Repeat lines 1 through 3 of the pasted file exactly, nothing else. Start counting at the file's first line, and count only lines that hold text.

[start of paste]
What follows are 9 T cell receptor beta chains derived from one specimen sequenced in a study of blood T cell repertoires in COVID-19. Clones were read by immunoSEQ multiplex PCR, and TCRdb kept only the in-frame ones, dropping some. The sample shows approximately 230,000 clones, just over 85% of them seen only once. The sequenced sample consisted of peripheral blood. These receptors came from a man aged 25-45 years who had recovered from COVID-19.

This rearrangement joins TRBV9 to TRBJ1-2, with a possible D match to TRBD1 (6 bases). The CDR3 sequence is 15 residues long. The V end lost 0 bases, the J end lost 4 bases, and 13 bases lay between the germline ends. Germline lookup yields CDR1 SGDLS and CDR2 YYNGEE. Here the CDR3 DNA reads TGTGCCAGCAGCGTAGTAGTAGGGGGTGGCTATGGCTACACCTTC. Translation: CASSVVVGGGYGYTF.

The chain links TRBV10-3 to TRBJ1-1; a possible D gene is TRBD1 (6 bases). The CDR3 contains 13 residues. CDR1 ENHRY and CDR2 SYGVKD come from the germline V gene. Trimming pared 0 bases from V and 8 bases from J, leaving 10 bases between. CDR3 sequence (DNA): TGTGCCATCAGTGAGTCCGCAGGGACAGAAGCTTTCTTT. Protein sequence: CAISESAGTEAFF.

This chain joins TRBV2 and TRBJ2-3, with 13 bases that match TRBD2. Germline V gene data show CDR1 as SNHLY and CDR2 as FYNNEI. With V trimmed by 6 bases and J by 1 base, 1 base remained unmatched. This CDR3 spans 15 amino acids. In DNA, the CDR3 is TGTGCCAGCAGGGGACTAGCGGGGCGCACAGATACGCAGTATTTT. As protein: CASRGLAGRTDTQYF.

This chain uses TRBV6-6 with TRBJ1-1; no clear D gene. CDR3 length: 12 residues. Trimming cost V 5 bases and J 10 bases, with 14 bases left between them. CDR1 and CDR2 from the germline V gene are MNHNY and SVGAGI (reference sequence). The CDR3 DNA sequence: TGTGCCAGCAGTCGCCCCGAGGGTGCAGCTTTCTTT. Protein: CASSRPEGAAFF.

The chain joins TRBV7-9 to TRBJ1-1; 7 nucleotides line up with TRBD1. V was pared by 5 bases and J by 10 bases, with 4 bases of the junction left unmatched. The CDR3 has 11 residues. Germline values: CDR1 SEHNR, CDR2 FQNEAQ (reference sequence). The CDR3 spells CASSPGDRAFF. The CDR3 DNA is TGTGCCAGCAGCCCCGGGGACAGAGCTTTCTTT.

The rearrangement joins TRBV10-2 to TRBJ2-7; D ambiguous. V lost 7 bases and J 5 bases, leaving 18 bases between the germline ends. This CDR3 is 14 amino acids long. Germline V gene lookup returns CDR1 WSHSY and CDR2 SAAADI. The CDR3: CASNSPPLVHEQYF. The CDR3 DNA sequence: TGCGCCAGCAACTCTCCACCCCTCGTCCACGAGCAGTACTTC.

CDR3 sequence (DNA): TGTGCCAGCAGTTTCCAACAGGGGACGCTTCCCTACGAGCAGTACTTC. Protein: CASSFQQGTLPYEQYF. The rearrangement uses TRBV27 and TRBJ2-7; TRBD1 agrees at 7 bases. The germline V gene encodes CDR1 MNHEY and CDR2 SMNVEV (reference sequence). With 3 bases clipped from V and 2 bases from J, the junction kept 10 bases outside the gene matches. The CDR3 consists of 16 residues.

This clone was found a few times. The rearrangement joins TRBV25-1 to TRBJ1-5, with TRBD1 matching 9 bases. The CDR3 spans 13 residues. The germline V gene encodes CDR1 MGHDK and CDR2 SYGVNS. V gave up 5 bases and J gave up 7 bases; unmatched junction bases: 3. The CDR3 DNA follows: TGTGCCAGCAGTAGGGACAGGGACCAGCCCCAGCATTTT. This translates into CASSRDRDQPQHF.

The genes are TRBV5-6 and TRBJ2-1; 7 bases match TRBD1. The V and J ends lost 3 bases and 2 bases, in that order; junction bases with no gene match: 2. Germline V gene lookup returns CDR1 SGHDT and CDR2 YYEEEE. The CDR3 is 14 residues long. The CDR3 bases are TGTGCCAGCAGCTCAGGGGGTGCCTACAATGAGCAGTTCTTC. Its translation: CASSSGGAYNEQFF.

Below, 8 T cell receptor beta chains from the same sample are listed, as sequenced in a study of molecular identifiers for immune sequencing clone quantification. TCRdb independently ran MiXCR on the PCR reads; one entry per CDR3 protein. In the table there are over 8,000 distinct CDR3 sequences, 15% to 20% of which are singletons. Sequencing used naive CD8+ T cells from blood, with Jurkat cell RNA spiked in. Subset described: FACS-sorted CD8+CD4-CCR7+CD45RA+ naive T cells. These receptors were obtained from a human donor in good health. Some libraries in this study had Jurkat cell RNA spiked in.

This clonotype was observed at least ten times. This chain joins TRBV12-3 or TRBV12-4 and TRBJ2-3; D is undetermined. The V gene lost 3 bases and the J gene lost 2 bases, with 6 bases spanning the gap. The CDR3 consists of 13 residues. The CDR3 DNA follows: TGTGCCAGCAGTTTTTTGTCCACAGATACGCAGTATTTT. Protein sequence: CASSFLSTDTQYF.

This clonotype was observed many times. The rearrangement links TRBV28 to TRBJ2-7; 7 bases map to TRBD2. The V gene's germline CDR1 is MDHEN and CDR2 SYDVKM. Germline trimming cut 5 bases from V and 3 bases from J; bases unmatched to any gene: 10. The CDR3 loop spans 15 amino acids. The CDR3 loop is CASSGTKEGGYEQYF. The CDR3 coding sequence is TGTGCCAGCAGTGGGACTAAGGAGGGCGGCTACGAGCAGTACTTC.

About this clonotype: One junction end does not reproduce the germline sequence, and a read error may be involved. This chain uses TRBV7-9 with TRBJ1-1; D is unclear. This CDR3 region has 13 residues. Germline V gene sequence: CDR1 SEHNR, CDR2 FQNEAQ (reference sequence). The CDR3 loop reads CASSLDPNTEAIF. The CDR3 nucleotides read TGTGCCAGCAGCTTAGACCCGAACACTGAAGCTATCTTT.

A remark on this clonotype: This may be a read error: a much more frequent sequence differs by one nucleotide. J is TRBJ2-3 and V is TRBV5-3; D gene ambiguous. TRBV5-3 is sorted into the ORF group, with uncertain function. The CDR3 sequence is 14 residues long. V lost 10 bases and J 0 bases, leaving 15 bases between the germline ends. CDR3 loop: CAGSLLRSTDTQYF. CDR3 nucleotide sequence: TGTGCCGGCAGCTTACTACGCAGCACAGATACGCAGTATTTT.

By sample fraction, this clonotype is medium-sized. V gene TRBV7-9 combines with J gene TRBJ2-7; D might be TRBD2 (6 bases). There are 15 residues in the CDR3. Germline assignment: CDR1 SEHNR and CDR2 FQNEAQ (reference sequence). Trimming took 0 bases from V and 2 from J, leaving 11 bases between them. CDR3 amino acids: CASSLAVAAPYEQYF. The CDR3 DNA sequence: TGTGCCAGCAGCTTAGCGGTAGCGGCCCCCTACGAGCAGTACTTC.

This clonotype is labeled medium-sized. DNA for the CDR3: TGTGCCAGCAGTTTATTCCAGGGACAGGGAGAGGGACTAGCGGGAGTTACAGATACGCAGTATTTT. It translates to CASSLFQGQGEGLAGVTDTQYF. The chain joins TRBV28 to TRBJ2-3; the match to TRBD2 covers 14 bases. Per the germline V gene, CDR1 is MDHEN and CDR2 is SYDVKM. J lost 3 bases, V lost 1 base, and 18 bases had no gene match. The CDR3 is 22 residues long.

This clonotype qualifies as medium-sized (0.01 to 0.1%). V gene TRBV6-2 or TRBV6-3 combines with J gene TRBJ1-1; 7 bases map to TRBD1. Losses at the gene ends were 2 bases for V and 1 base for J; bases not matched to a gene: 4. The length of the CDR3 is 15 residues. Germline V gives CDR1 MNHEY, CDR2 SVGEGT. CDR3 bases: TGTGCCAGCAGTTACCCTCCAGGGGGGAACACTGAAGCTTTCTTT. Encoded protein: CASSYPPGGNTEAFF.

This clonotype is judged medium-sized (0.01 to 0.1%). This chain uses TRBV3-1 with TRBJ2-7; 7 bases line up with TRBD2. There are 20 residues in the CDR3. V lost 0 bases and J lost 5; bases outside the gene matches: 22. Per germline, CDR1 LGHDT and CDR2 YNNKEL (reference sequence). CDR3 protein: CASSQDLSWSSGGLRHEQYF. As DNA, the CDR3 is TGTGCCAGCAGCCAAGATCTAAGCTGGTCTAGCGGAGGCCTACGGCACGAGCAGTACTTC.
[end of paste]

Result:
What follows are 9 T cell receptor beta chains derived from one specimen sequenced in a study of blood T cell repertoires in COVID-19. Clones were read by immunoSEQ multiplex PCR, and TCRdb kept only the in-frame ones, dropping some. The sample shows approximately 230,000 clones, just over 85% of them seen only once. The sequenced sample consisted of peripheral blood. These receptors came from a man aged 25-45 years who had recovered from COVID-19.

This rearrangement joins TRBV9 to TRBJ1-2, with a possible D match to TRBD1 (6 bases). The CDR3 sequence is 15 residues long. The V end lost 0 bases, the J end lost 4 bases, and 13 bases lay between the germline ends. Germline lookup yields CDR1 SGDLS and CDR2 YYNGEE. Here the CDR3 DNA reads TGTGCCAGCAGCGTAGTAGTAGGGGGTGGCTATGGCTACACCTTC. Translation: CASSVVVGGGYGYTF.

The chain links TRBV10-3 to TRBJ1-1; a possible D gene is TRBD1 (6 bases). The CDR3 contains 13 residues. CDR1 ENHRY and CDR2 SYGVKD come from the germline V gene. Trimming pared 0 bases from V and 8 bases from J, leaving 10 bases between. CDR3 sequence (DNA): TGTGCCATCAGTGAGTCCGCAGGGACAGAAGCTTTCTTT. Protein sequence: CAISESAGTEAFF.